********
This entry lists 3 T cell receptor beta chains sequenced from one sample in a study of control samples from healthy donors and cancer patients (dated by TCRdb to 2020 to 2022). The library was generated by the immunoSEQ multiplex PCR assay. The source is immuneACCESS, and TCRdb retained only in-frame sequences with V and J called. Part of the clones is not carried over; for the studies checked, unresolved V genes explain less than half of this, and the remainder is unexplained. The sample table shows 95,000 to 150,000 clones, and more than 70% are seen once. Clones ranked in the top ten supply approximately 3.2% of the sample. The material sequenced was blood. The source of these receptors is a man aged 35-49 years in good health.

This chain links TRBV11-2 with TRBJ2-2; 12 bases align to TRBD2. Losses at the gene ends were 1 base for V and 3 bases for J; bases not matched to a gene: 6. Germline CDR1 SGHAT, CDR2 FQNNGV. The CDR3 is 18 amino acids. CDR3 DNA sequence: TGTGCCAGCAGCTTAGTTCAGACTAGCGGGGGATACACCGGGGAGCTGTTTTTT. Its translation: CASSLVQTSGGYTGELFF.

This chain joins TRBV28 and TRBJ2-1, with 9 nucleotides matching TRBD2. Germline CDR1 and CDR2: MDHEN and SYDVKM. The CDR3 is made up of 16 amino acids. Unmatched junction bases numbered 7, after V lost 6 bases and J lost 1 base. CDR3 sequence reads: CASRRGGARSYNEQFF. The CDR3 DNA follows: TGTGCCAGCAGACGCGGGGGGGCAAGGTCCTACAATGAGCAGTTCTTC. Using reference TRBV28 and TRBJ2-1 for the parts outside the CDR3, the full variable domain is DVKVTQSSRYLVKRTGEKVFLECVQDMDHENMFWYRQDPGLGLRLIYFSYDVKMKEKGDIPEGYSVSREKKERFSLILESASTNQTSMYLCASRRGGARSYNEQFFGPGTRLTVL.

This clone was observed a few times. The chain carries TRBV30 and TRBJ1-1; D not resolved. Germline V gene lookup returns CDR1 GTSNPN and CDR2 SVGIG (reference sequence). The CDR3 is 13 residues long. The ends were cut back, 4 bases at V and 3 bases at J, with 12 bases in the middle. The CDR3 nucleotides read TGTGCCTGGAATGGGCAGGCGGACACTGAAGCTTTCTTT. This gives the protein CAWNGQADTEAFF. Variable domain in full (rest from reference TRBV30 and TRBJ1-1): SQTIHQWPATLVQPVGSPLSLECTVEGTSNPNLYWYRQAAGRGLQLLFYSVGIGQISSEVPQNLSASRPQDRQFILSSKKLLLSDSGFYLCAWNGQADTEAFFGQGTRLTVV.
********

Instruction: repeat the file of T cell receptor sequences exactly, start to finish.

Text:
This entry lists 3 T cell receptor beta chains sequenced from one sample in a study of control samples from healthy donors and cancer patients (dated by TCRdb to 2020 to 2022). The library was generated by the immunoSEQ multiplex PCR assay. The source is immuneACCESS, and TCRdb retained only in-frame sequences with V and J called. Part of the clones is not carried over; for the studies checked, unresolved V genes explain less than half of this, and the remainder is unexplained. The sample table shows 95,000 to 150,000 clones, and more than 70% are seen once. Clones ranked in the top ten supply approximately 3.2% of the sample. The material sequenced was blood. The source of these receptors is a man aged 35-49 years in good health.

This chain links TRBV11-2 with TRBJ2-2; 12 bases align to TRBD2. Losses at the gene ends were 1 base for V and 3 bases for J; bases not matched to a gene: 6. Germline CDR1 SGHAT, CDR2 FQNNGV. The CDR3 is 18 amino acids. CDR3 DNA sequence: TGTGCCAGCAGCTTAGTTCAGACTAGCGGGGGATACACCGGGGAGCTGTTTTTT. Its translation: CASSLVQTSGGYTGELFF.

This chain joins TRBV28 and TRBJ2-1, with 9 nucleotides matching TRBD2. Germline CDR1 and CDR2: MDHEN and SYDVKM. The CDR3 is made up of 16 amino acids. Unmatched junction bases numbered 7, after V lost 6 bases and J lost 1 base. CDR3 sequence reads: CASRRGGARSYNEQFF. The CDR3 DNA follows: TGTGCCAGCAGACGCGGGGGGGCAAGGTCCTACAATGAGCAGTTCTTC. Using reference TRBV28 and TRBJ2-1 for the parts outside the CDR3, the full variable domain is DVKVTQSSRYLVKRTGEKVFLECVQDMDHENMFWYRQDPGLGLRLIYFSYDVKMKEKGDIPEGYSVSREKKERFSLILESASTNQTSMYLCASRRGGARSYNEQFFGPGTRLTVL.

This clone was observed a few times. The chain carries TRBV30 and TRBJ1-1; D not resolved. Germline V gene lookup returns CDR1 GTSNPN and CDR2 SVGIG (reference sequence). The CDR3 is 13 residues long. The ends were cut back, 4 bases at V and 3 bases at J, with 12 bases in the middle. The CDR3 nucleotides read TGTGCCTGGAATGGGCAGGCGGACACTGAAGCTTTCTTT. This gives the protein CAWNGQADTEAFF. Variable domain in full (rest from reference TRBV30 and TRBJ1-1): SQTIHQWPATLVQPVGSPLSLECTVEGTSNPNLYWYRQAAGRGLQLLFYSVGIGQISSEVPQNLSASRPQDRQFILSSKKLLLSDSGFYLCAWNGQADTEAFFGQGTRLTVV.